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HIPAA: An Uncertain Foundation in a Big Data World

Karyn Mullins, Big Thinks Contributor, Healthcare data is powerful in the hands of healthcare professionals and hackers.

Technology, Data, and Medicine have gone hand and hand for many years, and 2020 delivered the largest funding year to Digital Health to date.

The Patient Data Collection Explosion: Technology has increased the amount of Protected Health Information (PHI) that is collected and shared. 

  • Wearable devices, Electronic Health Records (EHR), and the Internet of Medical Things (IoMT) have made data the new healthcare currency.
  • Chatbots and virtual assistants will increase the collection of healthcare data.
  • Healthcare data will experience a compound annual growth rate (CAGR) of 36 percent through 2025.

Medical Data is Valuable to Bad Actors: According to a 2019 Trustwave report, medical/healthcare data is worth exponentially more than financial data such as credit card data.

  • Healthcare data contains personally identifiable information that can be used for identity fraud.
  • Healthcare data can be used for financial fraud.
  • Healthcare data can be used to commit health insurance and Medicare fraud.

The Impact of a Data Breach: Data breaches have a multifaceted impact.

Breaches are costly. According to the IBM 2020 Cost of a Breach Report, the average cost of a data breach is $7.13M, and healthcare breaches are the most costly.

Breaches are damaging to patient and healthcare relationship trust.

  • People view data protection as a right – not a privilege.
  • The National Committee on Vital and Health Statistics says there are dangers to health privacy interests caused by inappropriate data access, storage, transmission, or analysis.

The Probability of a Breach is High: As the use and value of technology in healthcare continues to rise, the number of interconnected devices grows as well. Data and Electronic Protected Health Information (ePHI) shared across these interconnected devices create more opportunities for bad actors to attack. 

  • In late October 2020, the FBI and Homeland Security issued a warning to hospitals about an “imminent cybercrime threat to US hospitals and healthcare providers.”
  • Healthcare providers have seen a 45% increase in cyber attacks since November, and the healthcare industry accounts for 79% of the attacks in 2020.

HIPAA designed for yesteryear: The Health Insurance and Portability and Accountability Act (HIPAA) was signed into law in 1996.

  • HIPPA was created around the same time that the internet was seeing increased use.
  • The purpose of HIPPA, when signed, was focused on helping employees with the transferring of their health insurance between jobs.

HIPAA Security Requirements: Under HIPAA, Protected Health Information (PHI) and Electronic Protected Health Information (ePHI) must create safeguards for protecting data. Healthcare businesses and organizations must develop policies and procedures that include:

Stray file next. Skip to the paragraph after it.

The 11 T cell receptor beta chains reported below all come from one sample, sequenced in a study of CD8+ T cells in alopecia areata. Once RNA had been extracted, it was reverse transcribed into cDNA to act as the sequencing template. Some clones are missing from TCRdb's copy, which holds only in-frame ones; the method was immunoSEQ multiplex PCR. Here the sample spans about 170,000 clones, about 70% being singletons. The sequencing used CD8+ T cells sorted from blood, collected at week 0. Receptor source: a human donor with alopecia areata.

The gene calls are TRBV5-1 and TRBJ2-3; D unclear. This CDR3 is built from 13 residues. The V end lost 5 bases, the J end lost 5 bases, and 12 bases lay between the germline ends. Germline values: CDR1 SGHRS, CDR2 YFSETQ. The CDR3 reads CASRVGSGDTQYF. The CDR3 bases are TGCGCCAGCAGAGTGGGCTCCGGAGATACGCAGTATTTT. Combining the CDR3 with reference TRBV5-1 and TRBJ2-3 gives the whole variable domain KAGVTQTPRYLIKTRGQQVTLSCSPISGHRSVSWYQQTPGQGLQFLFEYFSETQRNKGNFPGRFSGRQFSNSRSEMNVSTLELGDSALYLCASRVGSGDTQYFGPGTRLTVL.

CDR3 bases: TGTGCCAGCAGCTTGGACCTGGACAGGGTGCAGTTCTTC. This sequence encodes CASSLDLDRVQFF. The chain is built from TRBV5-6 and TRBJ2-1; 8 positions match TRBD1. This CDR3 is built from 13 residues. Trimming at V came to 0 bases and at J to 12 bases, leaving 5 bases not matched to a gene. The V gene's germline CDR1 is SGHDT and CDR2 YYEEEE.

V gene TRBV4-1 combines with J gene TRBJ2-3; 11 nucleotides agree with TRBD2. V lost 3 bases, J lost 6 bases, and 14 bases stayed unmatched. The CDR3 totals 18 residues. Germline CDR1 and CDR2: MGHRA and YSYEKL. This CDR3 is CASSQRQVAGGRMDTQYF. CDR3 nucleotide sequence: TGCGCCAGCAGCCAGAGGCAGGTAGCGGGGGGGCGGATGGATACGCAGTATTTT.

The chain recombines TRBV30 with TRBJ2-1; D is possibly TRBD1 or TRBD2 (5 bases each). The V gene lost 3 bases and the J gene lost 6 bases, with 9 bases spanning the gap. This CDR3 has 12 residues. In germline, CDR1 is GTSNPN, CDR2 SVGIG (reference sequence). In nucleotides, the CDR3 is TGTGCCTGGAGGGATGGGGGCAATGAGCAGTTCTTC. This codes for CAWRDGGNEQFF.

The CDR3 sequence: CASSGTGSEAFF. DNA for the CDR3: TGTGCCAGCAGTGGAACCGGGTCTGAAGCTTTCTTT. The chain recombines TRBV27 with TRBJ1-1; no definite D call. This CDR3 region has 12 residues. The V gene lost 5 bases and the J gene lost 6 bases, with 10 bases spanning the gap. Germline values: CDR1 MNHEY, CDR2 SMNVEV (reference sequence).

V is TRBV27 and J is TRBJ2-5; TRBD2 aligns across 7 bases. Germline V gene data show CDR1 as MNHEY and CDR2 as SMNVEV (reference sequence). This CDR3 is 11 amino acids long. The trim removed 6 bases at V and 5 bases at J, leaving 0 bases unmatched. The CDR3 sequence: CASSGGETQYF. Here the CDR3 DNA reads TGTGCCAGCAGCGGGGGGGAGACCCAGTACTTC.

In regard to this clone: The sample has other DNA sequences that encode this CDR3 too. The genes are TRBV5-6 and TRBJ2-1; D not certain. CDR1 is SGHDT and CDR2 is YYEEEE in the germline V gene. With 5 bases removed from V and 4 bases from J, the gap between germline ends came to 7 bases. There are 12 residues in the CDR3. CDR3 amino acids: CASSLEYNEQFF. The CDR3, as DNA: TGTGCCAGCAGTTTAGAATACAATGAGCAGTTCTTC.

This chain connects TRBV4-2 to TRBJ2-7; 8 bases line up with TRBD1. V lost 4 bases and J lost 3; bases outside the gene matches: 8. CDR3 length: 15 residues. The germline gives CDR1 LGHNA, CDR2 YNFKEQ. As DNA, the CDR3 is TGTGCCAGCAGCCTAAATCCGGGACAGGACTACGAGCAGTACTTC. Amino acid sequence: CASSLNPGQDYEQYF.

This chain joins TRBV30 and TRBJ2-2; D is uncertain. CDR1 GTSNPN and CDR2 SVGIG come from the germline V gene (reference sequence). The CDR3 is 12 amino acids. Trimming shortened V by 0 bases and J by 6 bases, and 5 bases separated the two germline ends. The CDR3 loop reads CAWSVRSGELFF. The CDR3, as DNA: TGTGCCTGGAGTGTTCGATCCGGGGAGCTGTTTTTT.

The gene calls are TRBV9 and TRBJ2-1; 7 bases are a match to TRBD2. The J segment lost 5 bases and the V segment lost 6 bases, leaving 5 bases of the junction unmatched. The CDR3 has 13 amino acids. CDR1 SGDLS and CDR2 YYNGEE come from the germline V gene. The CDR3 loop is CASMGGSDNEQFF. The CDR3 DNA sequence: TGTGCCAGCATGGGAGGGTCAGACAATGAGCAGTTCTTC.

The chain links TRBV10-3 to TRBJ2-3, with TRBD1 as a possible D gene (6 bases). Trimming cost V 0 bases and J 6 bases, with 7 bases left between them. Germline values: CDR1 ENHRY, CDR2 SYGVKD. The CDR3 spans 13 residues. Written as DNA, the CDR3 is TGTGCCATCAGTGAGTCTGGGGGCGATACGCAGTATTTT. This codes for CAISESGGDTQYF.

• Physical control of the data
  • Protections around access to physical data
  • Technologies to protect electronic communications

Bridging HIPAA for Data-Driven Healthcare: A recent article in HIPAA Journal summarized the issue well, “The use of technology and data sharing is essential for improving the level of care that can be provided to patients, yet both introduce new risk to the confidentiality, integrity and availability of healthcare data.  While policies are being introduced to encourage the user of technology and improve interoperability, it is also essential for cybersecurity measures to be implemented to protect patient data.”

Multiple stakeholders will need to work together to keep the ecosystem safe.

Patients sharing information through unsecured channels while away from home will continue to be a significant risk to privacy. Healthcare providers must educate patients on the importance of only accessing and sharing data on secure devices and internet connections. And patients must implement those practices.

Healthcare Industry leaders must take proactive steps and invest more money to update their technology infrastructure to harden them against cybersecurity threats. According to Fierce Healthcare, only 23% of healthcare organizations have fully deployed security automation tools.

The Government needs to take steps to update HIPAA Regulations. HIPPA must be overhauled to address the framework for protecting patient data in a digitally connected and data-driven healthcare ecosystem.

The Bottom Line:  Data improves patient care and outcomes and must have a safe ecosystem that protects healthcare data privacy.

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